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Elderflower (Sambucus nigra)

Updated: Jun 26, 2018

Elder Flower (Sambucus nigra) has many uses, medicinally & culinary.


As a medicine, this anti-catarrhal and anti-inflammatory herb is excellent for symptoms of colds and flu such as catarrh and fever. The diaphoretic action promotes gentle sweating and therefore helps reduce any fever. Elderflower is a drying herb, so it helps reduce the build-up of mucus. It also reduces inflammation in the lungs, which can lead to improved breathing. The flowers are best used in tea form to treat the early signs of a cold, mild fever, nasal congestion, sinusitis & hay fever.


For a refreshing, early summer tea, take two flowering heads & snip the flowers from the stalks into a mug or a small cafe tier. Add freshly boiled water & leave for 5 minutes before straining & drinking. This will make one cup of Elderflower tea which can be drunk up to 3 x daily. Some people feel a little nauseous from Elderflower tea, if this is a problem for you, a thin slice of fresh ginger root will prevent this happening.


For the early signs of a common cold you can combine elderflower (two to three heads) with a handful of Peppermint leaves & three thin slices of fresh Ginger root. Do the same as above. This tea will have a stronger diaphoretic effect, opening the pores & stimulating a mild sweat which will help to rid your body of the pathogen. If you have a sore throat, you can also safely add a handful of Honeysuckle flowers. Sweeten with a little honey if need be.


With Hay fever, this herb is specific for treating allergic inflammation of the mucous membranes. You can drink a cup of Elder flower tea in an acute stage of hay fever where you have symptoms of itchy, irritated, red eyes, runny nose & sneezing attacks. It usually brings quite rapid relief, perhaps a little short lived for some but it is a good aid to know about. It is recommended, for severe or chronic sufferers of hay fever, to start drinking Elderflower tea in about March a couple of times daily. This encourages the body to create a protective lining over mucus membranes of the nose & throat which are affected by pollens. To do this you would need to have dried Elderflowers in store which you can get from most herb suppliers. Baldwins is very good online or you can collect your own & dry them to use for up to a year.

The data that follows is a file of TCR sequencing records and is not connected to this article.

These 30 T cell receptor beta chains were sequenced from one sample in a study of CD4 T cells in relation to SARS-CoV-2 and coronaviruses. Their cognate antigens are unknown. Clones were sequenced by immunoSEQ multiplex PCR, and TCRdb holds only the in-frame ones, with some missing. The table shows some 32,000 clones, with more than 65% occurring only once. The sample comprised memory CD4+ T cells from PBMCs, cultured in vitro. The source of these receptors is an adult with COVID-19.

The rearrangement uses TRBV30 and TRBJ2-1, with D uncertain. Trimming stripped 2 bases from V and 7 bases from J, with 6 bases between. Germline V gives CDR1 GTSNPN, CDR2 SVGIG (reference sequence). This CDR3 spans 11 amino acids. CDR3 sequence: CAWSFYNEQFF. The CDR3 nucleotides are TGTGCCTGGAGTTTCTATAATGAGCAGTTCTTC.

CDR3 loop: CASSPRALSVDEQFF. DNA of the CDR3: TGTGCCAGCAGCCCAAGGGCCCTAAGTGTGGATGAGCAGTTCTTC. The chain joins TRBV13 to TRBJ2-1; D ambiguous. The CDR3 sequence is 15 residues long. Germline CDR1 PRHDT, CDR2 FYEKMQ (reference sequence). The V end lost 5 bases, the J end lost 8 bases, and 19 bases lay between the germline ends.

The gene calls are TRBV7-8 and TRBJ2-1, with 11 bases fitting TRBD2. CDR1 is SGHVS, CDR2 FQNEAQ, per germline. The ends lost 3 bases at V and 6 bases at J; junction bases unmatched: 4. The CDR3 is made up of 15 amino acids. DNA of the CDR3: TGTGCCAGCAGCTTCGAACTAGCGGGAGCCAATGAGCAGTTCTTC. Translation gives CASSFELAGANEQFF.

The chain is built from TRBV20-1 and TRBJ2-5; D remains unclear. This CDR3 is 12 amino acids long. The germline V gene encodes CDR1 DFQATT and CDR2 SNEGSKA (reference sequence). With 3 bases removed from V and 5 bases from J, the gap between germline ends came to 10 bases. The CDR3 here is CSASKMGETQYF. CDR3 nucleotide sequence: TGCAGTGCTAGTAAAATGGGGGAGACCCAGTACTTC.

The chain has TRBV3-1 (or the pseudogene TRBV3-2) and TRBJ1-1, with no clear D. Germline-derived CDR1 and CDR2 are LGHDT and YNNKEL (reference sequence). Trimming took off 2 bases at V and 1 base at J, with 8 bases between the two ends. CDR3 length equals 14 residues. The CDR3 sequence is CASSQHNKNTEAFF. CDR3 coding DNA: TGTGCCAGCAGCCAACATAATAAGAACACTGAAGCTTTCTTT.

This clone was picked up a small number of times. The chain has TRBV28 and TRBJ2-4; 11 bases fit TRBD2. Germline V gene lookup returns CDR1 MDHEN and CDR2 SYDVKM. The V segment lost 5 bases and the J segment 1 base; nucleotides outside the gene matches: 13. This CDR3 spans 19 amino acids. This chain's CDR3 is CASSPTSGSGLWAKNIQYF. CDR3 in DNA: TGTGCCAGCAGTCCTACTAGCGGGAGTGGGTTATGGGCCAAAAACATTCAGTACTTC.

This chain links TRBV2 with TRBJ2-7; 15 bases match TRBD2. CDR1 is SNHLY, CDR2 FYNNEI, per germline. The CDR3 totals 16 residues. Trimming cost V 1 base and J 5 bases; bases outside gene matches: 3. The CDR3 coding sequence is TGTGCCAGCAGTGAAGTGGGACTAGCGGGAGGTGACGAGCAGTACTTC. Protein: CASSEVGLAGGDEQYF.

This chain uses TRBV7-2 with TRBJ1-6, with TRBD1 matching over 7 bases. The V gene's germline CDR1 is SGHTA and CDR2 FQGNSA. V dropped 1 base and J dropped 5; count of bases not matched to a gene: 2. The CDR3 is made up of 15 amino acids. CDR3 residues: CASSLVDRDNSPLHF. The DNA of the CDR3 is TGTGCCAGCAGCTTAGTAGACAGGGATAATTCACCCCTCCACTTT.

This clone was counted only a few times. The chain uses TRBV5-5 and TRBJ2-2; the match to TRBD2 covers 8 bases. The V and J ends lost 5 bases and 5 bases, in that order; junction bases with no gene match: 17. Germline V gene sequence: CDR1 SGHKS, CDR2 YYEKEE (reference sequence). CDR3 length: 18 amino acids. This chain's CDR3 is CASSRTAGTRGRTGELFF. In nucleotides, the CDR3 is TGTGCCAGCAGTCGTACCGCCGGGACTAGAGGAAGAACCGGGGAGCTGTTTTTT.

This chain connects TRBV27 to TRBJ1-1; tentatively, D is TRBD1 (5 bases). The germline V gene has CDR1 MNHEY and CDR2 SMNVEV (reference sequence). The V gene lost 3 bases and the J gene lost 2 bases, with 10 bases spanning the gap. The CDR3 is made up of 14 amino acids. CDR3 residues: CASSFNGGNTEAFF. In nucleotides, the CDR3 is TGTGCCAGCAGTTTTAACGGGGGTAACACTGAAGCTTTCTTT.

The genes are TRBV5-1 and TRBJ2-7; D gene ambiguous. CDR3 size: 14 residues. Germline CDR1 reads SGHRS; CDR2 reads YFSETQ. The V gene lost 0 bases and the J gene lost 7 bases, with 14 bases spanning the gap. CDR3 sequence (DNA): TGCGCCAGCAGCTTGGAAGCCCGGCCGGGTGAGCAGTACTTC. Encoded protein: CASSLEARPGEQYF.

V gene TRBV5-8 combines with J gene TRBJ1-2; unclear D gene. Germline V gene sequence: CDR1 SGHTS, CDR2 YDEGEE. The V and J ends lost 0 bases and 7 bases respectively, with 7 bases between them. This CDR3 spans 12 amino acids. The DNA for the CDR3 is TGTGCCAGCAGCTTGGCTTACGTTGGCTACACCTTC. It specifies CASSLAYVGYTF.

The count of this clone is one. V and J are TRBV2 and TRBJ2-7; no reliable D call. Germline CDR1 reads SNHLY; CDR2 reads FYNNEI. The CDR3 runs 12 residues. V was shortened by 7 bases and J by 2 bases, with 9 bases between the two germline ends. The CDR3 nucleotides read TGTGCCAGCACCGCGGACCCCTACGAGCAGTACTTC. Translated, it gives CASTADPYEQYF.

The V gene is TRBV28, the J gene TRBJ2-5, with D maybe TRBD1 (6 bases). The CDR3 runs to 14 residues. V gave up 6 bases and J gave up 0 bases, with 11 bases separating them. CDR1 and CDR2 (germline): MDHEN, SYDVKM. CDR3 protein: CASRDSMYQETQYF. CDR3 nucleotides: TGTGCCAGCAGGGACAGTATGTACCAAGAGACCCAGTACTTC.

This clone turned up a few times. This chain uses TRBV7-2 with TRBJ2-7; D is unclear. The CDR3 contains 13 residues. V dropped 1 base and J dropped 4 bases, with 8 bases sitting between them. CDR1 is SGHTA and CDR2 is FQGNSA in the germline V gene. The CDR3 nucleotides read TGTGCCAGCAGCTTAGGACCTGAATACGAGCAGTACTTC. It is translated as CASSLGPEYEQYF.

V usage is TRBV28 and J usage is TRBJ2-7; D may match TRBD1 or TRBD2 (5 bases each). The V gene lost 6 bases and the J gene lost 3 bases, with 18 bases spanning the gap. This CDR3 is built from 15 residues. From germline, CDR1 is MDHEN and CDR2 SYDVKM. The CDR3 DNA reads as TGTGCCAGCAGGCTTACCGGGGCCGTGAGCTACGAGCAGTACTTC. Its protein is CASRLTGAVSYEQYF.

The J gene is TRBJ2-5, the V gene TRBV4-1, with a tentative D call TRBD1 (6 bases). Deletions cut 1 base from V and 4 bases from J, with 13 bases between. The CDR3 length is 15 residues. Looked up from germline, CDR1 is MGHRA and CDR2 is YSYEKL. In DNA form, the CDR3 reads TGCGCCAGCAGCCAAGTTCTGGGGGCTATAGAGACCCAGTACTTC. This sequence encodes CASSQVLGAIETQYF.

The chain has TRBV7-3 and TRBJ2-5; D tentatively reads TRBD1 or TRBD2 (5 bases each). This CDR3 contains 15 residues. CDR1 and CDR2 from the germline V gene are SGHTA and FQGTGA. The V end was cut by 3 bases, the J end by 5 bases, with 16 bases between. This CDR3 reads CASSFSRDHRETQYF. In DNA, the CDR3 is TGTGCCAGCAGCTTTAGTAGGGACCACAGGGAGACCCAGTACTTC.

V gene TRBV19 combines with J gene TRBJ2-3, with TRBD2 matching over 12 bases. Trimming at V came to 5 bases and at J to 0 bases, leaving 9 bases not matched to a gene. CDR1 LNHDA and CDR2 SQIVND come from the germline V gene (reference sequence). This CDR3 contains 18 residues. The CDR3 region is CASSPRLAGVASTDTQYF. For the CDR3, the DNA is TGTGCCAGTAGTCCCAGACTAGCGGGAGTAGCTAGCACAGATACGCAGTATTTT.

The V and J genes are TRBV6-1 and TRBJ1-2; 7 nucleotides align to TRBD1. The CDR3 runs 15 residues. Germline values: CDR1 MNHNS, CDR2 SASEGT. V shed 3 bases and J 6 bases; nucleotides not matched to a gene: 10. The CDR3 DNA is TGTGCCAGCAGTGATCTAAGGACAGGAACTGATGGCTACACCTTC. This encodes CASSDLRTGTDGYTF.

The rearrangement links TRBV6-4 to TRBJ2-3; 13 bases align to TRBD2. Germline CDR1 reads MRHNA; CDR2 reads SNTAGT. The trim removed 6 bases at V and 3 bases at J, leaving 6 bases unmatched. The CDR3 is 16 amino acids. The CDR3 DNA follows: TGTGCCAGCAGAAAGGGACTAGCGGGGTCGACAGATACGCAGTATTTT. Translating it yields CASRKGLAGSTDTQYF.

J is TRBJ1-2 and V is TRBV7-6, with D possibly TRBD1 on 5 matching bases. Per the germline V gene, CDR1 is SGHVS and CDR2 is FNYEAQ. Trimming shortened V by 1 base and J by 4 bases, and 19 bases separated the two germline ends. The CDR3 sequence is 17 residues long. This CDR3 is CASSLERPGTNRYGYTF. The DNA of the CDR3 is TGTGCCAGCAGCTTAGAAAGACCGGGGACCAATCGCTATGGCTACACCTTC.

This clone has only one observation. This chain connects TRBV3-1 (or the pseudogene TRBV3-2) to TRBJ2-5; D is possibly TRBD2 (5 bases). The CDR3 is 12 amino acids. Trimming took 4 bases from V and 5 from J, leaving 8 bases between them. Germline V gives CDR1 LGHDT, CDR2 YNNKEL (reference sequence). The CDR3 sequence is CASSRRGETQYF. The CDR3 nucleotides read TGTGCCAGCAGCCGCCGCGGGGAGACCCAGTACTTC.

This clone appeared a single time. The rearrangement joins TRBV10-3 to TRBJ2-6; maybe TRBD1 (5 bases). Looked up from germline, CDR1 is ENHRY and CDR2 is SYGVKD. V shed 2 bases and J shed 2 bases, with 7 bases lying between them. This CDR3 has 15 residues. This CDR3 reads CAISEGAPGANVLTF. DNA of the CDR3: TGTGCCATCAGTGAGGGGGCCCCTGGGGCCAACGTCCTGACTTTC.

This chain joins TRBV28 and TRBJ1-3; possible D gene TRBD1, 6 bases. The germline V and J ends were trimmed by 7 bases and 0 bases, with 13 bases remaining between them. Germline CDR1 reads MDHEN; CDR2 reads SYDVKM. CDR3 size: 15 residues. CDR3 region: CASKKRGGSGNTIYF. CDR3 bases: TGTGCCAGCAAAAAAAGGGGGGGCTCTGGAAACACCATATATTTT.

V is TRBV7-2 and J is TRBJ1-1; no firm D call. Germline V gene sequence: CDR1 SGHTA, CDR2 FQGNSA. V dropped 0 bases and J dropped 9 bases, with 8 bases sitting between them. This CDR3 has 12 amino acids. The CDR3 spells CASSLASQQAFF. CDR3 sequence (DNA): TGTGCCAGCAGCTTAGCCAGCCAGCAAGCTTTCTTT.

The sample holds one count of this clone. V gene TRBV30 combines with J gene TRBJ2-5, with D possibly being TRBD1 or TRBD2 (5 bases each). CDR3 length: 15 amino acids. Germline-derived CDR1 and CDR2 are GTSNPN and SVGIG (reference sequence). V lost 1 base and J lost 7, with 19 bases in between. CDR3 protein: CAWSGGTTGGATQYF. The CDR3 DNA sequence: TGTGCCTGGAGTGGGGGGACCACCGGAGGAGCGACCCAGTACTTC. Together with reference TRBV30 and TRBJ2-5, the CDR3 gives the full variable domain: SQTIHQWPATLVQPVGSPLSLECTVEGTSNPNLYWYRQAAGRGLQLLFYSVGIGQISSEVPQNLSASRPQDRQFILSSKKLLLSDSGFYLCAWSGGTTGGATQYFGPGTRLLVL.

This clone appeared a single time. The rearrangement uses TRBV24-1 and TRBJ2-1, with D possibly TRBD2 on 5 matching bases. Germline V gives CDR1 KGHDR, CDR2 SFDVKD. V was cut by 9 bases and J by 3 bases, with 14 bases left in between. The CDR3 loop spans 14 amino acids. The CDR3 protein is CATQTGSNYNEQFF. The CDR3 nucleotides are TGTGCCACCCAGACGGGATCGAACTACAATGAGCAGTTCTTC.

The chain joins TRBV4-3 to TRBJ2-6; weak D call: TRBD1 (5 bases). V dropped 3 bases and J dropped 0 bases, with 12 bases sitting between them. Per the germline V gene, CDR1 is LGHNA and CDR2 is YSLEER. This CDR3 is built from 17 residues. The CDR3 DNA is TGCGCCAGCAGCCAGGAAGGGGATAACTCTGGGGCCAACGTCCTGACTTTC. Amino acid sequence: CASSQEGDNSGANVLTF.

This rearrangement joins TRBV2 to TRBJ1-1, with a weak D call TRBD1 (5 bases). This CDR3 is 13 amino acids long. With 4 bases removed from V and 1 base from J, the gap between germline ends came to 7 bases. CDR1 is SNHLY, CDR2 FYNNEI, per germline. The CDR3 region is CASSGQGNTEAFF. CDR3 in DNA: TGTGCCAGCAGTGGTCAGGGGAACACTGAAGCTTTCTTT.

To collect & dry Elderflowers it is best to pick them just before they open. I tend to zig zag a washing line through a shed or a loft space & place the flowers on the line. Once dried, I rub the flowers from the stalks (discarding the stalks) & store them in brown paper envelopes. This is better than in jars as they are less likely to become mouldy if they are still a little moist & not fully dried.


For sinusitis they are best combined with Broad Leaf Plantain (Plantago major) or Ribwort Plantain (Plantago lanceolata) which you will find in your lawns & local hedgerows. These two herbs are very safe to use & are great at removing inflammation & congestion in the nose/lungs also reducing the pressure associated with the condition.


We all know about Elderflower cordial & there are many recipes online. You will also find recipes for Elderflower jellies, cakes, fritters, gin, biscuits, puddings, marshmallows & more. One of my favourites is to place a fully open flowering heads into pancakes as you cook them. Place the flowers into the batter as the other side is frying in the pan, snip the stalks off, turn your pancake & when you eat it, sprinkle it with sugar or maple syrup. The whole pancake will taste of Elderflower!


Elderflower has been used traditionally for beauty, much like rose water, cooled Elderflower tea can be used as a facial wash or compress to soothe the skin & eyes, remove inflammation & brighten the complexion. I make an Elderflower & Lime flower (Linden tree) beauty/anti-ageing balm which is available online via Gwen’s Garden. It has the gentle aroma of Elderflowers & softens & nourishes the skin, reducing fine lines. It makes your skin feel lovely!


Please be aware when you collect Elderflowers that there may be another two people behind you doing the same. To protect our local wildlife, a good rule of thumb is to never remove more than 10% of the flowers from one bush. I have seen areas here in West Sussex where not a single flower has been left on quite a vast area of countryside. This of course means no berries in autumn & less food for local creatures.


Please note, the leaves, bark & too much of the stalks can have a strong laxative effect.

If you are interested in joining one of my local herb walks, the dates can be found at www.gwensgarden.co.uk




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